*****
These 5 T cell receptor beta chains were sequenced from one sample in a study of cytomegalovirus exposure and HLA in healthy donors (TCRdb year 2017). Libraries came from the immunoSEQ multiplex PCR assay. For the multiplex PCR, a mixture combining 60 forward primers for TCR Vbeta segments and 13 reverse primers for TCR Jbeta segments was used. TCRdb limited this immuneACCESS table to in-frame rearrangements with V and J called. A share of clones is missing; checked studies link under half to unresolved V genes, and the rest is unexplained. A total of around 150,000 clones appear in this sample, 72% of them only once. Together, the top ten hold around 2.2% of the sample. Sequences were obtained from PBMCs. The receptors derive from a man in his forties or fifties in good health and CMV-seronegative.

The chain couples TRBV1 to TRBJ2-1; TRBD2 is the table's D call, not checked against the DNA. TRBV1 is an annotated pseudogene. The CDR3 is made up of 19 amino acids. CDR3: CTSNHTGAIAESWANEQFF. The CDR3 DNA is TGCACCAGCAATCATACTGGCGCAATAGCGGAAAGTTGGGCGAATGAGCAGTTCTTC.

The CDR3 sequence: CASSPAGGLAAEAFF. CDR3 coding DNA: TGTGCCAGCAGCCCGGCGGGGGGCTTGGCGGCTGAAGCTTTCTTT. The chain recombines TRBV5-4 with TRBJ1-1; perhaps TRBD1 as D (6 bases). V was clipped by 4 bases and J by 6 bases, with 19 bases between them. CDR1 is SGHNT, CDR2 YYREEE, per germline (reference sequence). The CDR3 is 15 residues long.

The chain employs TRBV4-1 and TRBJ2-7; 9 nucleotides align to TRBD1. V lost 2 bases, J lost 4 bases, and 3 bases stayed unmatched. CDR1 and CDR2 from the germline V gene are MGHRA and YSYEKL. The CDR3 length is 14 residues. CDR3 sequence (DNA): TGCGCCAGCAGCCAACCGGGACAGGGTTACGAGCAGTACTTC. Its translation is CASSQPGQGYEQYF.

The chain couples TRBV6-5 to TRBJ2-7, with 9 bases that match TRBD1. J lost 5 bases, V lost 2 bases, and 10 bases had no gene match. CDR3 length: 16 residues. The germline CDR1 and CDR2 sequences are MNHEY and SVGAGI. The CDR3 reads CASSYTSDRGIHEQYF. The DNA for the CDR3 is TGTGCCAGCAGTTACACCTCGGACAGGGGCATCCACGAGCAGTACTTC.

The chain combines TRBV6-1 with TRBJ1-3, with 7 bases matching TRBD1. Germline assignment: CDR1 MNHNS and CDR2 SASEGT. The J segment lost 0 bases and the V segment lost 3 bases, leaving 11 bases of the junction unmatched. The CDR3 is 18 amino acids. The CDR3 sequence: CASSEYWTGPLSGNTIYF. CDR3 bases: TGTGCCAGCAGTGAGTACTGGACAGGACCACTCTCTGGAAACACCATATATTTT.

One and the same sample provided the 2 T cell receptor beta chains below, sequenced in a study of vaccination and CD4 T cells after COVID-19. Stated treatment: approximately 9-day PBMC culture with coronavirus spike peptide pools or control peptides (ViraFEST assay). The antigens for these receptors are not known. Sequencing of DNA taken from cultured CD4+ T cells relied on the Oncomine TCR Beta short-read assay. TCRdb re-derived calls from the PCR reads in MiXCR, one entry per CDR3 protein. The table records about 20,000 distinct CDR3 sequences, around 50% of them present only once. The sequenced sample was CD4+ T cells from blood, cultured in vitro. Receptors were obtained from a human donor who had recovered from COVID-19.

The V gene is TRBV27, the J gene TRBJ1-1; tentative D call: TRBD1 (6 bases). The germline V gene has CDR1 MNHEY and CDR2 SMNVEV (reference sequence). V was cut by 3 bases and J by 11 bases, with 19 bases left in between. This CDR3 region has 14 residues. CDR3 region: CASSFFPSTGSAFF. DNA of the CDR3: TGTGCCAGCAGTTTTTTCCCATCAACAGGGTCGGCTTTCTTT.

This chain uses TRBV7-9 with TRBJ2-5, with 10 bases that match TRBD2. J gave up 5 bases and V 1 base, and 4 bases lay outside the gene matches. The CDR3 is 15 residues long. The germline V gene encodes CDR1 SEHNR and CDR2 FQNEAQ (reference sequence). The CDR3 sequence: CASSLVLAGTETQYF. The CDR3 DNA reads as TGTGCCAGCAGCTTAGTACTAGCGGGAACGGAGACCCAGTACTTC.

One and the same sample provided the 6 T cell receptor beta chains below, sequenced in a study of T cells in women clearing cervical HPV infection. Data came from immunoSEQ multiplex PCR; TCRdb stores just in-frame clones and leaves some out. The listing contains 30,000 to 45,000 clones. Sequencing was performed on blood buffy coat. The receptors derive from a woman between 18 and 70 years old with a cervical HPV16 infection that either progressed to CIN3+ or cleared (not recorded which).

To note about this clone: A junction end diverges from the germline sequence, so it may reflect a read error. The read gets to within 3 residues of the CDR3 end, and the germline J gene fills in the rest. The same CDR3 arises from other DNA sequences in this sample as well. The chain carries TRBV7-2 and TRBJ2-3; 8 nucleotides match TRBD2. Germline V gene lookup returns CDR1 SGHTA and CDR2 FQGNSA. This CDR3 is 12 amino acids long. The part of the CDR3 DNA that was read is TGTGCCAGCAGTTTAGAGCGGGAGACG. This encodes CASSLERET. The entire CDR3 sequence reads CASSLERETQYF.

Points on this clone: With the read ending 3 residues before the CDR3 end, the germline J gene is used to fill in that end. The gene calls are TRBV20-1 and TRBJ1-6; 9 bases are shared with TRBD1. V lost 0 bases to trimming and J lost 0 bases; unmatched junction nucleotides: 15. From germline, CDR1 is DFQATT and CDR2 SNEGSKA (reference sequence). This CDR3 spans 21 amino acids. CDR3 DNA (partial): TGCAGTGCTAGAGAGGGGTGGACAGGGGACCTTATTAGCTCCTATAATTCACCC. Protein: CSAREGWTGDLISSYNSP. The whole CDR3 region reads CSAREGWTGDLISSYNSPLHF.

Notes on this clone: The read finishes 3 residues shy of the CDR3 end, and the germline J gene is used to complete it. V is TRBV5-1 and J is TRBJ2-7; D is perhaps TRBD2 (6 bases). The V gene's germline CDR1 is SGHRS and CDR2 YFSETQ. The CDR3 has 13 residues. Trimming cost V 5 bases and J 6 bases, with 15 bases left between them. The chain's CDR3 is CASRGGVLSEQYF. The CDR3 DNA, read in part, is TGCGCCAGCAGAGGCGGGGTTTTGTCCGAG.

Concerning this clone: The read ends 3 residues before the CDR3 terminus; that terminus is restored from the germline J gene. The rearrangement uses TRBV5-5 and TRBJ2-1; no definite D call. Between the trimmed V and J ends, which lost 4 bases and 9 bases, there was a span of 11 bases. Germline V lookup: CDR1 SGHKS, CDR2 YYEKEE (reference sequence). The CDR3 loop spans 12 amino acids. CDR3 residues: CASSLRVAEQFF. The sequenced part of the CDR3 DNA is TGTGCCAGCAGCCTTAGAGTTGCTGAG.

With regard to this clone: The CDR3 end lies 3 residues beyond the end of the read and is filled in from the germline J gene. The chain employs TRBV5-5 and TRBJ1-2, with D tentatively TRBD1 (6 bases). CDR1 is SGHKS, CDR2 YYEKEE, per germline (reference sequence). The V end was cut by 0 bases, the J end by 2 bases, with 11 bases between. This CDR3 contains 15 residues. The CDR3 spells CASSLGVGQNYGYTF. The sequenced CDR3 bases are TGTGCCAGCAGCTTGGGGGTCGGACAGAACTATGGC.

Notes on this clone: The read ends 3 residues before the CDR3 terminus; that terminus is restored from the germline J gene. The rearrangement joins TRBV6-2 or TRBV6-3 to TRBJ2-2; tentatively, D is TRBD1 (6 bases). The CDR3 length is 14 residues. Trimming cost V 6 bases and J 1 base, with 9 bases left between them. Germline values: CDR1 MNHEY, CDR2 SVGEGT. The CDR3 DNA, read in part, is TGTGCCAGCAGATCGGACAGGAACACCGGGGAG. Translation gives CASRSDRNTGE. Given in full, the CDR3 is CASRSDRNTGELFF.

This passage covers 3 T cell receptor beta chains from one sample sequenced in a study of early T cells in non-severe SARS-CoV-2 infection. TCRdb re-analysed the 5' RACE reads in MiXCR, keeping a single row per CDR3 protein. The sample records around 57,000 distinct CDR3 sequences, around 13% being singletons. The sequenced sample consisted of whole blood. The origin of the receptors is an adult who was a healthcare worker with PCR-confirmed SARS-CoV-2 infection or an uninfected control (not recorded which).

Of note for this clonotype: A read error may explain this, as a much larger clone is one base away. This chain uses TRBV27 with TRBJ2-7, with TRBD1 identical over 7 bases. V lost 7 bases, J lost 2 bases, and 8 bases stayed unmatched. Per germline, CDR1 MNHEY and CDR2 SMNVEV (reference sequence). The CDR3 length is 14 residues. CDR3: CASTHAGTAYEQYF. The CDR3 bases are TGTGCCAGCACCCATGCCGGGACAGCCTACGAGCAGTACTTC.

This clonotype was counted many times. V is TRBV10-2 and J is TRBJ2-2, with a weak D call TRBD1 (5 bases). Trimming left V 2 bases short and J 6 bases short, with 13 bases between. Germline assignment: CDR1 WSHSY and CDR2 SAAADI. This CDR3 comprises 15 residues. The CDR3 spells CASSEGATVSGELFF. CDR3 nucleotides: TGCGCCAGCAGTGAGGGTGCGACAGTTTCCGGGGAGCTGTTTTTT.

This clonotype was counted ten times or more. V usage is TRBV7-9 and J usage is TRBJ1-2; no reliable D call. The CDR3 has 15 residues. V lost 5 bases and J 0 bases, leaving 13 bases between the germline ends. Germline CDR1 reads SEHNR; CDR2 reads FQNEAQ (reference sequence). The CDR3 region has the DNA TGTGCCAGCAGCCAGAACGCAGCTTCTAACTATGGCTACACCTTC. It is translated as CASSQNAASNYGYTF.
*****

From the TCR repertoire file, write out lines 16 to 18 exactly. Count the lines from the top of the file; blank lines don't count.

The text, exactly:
Notes on this clone: The read ends 3 residues before the CDR3 terminus; that terminus is restored from the germline J gene. The rearrangement joins TRBV6-2 or TRBV6-3 to TRBJ2-2; tentatively, D is TRBD1 (6 bases). The CDR3 length is 14 residues. Trimming cost V 6 bases and J 1 base, with 9 bases left between them. Germline values: CDR1 MNHEY, CDR2 SVGEGT. The CDR3 DNA, read in part, is TGTGCCAGCAGATCGGACAGGAACACCGGGGAG. Translation gives CASRSDRNTGE. Given in full, the CDR3 is CASRSDRNTGELFF.

This passage covers 3 T cell receptor beta chains from one sample sequenced in a study of early T cells in non-severe SARS-CoV-2 infection. TCRdb re-analysed the 5' RACE reads in MiXCR, keeping a single row per CDR3 protein. The sample records around 57,000 distinct CDR3 sequences, around 13% being singletons. The sequenced sample consisted of whole blood. The origin of the receptors is an adult who was a healthcare worker with PCR-confirmed SARS-CoV-2 infection or an uninfected control (not recorded which).

Of note for this clonotype: A read error may explain this, as a much larger clone is one base away. This chain uses TRBV27 with TRBJ2-7, with TRBD1 identical over 7 bases. V lost 7 bases, J lost 2 bases, and 8 bases stayed unmatched. Per germline, CDR1 MNHEY and CDR2 SMNVEV (reference sequence). The CDR3 length is 14 residues. CDR3: CASTHAGTAYEQYF. The CDR3 bases are TGTGCCAGCACCCATGCCGGGACAGCCTACGAGCAGTACTTC.